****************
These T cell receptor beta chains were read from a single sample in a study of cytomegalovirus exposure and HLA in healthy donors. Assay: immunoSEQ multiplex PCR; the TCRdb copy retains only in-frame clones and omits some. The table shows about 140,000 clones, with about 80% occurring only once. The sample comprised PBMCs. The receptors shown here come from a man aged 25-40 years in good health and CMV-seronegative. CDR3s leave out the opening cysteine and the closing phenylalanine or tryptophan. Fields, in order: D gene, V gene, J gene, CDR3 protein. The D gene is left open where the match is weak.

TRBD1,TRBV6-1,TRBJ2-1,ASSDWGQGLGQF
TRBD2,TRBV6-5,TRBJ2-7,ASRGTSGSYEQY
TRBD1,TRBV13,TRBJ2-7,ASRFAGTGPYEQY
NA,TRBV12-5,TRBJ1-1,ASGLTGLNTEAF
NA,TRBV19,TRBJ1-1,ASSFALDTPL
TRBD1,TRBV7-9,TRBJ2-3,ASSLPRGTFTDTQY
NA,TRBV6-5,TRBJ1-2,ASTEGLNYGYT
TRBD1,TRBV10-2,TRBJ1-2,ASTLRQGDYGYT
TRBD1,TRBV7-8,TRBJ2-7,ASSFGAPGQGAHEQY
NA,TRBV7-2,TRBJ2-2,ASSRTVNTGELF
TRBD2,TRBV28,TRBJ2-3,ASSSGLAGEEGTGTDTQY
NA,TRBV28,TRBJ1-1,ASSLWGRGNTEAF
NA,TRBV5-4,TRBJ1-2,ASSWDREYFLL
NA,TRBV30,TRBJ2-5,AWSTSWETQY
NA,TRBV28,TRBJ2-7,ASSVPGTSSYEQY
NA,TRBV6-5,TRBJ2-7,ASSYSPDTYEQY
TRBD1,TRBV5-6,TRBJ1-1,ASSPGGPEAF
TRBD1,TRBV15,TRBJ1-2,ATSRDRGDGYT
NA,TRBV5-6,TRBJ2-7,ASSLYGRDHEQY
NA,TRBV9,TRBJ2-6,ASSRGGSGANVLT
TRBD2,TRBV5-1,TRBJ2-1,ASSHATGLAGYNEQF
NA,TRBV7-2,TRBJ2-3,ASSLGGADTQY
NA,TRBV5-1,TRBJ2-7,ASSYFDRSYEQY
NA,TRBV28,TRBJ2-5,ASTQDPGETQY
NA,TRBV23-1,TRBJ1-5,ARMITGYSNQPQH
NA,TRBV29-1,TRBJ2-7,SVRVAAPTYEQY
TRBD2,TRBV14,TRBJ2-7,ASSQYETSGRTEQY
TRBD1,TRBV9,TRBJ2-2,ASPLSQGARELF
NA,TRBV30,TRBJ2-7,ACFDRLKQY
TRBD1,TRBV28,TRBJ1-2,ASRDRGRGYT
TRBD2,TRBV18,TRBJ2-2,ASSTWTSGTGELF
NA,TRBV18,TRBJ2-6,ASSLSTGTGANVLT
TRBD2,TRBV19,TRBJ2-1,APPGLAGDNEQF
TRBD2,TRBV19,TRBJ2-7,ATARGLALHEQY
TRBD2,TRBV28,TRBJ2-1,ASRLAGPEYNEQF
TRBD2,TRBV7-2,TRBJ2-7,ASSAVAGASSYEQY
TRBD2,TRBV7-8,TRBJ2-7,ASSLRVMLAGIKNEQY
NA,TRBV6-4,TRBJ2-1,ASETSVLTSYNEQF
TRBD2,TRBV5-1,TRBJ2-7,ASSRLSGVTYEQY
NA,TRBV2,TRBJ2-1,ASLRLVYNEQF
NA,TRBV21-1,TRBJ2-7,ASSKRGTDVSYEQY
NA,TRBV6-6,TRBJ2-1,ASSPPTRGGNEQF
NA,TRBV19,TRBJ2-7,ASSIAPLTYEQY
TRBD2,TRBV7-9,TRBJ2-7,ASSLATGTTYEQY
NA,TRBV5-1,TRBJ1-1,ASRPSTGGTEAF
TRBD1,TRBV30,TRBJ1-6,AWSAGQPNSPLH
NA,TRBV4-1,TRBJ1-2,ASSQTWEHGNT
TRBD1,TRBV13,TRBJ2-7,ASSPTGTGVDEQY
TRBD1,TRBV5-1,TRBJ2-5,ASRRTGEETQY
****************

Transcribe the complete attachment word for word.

These T cell receptor beta chains were read from a single sample in a study of cytomegalovirus exposure and HLA in healthy donors. Assay: immunoSEQ multiplex PCR; the TCRdb copy retains only in-frame clones and omits some. The table shows about 140,000 clones, with about 80% occurring only once. The sample comprised PBMCs. The receptors shown here come from a man aged 25-40 years in good health and CMV-seronegative. CDR3s leave out the opening cysteine and the closing phenylalanine or tryptophan. Fields, in order: D gene, V gene, J gene, CDR3 protein. The D gene is left open where the match is weak.

TRBD1,TRBV6-1,TRBJ2-1,ASSDWGQGLGQF
TRBD2,TRBV6-5,TRBJ2-7,ASRGTSGSYEQY
TRBD1,TRBV13,TRBJ2-7,ASRFAGTGPYEQY
NA,TRBV12-5,TRBJ1-1,ASGLTGLNTEAF
NA,TRBV19,TRBJ1-1,ASSFALDTPL
TRBD1,TRBV7-9,TRBJ2-3,ASSLPRGTFTDTQY
NA,TRBV6-5,TRBJ1-2,ASTEGLNYGYT
TRBD1,TRBV10-2,TRBJ1-2,ASTLRQGDYGYT
TRBD1,TRBV7-8,TRBJ2-7,ASSFGAPGQGAHEQY
NA,TRBV7-2,TRBJ2-2,ASSRTVNTGELF
TRBD2,TRBV28,TRBJ2-3,ASSSGLAGEEGTGTDTQY
NA,TRBV28,TRBJ1-1,ASSLWGRGNTEAF
NA,TRBV5-4,TRBJ1-2,ASSWDREYFLL
NA,TRBV30,TRBJ2-5,AWSTSWETQY
NA,TRBV28,TRBJ2-7,ASSVPGTSSYEQY
NA,TRBV6-5,TRBJ2-7,ASSYSPDTYEQY
TRBD1,TRBV5-6,TRBJ1-1,ASSPGGPEAF
TRBD1,TRBV15,TRBJ1-2,ATSRDRGDGYT
NA,TRBV5-6,TRBJ2-7,ASSLYGRDHEQY
NA,TRBV9,TRBJ2-6,ASSRGGSGANVLT
TRBD2,TRBV5-1,TRBJ2-1,ASSHATGLAGYNEQF
NA,TRBV7-2,TRBJ2-3,ASSLGGADTQY
NA,TRBV5-1,TRBJ2-7,ASSYFDRSYEQY
NA,TRBV28,TRBJ2-5,ASTQDPGETQY
NA,TRBV23-1,TRBJ1-5,ARMITGYSNQPQH
NA,TRBV29-1,TRBJ2-7,SVRVAAPTYEQY
TRBD2,TRBV14,TRBJ2-7,ASSQYETSGRTEQY
TRBD1,TRBV9,TRBJ2-2,ASPLSQGARELF
NA,TRBV30,TRBJ2-7,ACFDRLKQY
TRBD1,TRBV28,TRBJ1-2,ASRDRGRGYT
TRBD2,TRBV18,TRBJ2-2,ASSTWTSGTGELF
NA,TRBV18,TRBJ2-6,ASSLSTGTGANVLT
TRBD2,TRBV19,TRBJ2-1,APPGLAGDNEQF
TRBD2,TRBV19,TRBJ2-7,ATARGLALHEQY
TRBD2,TRBV28,TRBJ2-1,ASRLAGPEYNEQF
TRBD2,TRBV7-2,TRBJ2-7,ASSAVAGASSYEQY
TRBD2,TRBV7-8,TRBJ2-7,ASSLRVMLAGIKNEQY
NA,TRBV6-4,TRBJ2-1,ASETSVLTSYNEQF
TRBD2,TRBV5-1,TRBJ2-7,ASSRLSGVTYEQY
NA,TRBV2,TRBJ2-1,ASLRLVYNEQF
NA,TRBV21-1,TRBJ2-7,ASSKRGTDVSYEQY
NA,TRBV6-6,TRBJ2-1,ASSPPTRGGNEQF
NA,TRBV19,TRBJ2-7,ASSIAPLTYEQY
TRBD2,TRBV7-9,TRBJ2-7,ASSLATGTTYEQY
NA,TRBV5-1,TRBJ1-1,ASRPSTGGTEAF
TRBD1,TRBV30,TRBJ1-6,AWSAGQPNSPLH
NA,TRBV4-1,TRBJ1-2,ASSQTWEHGNT
TRBD1,TRBV13,TRBJ2-7,ASSPTGTGVDEQY
TRBD1,TRBV5-1,TRBJ2-5,ASRRTGEETQY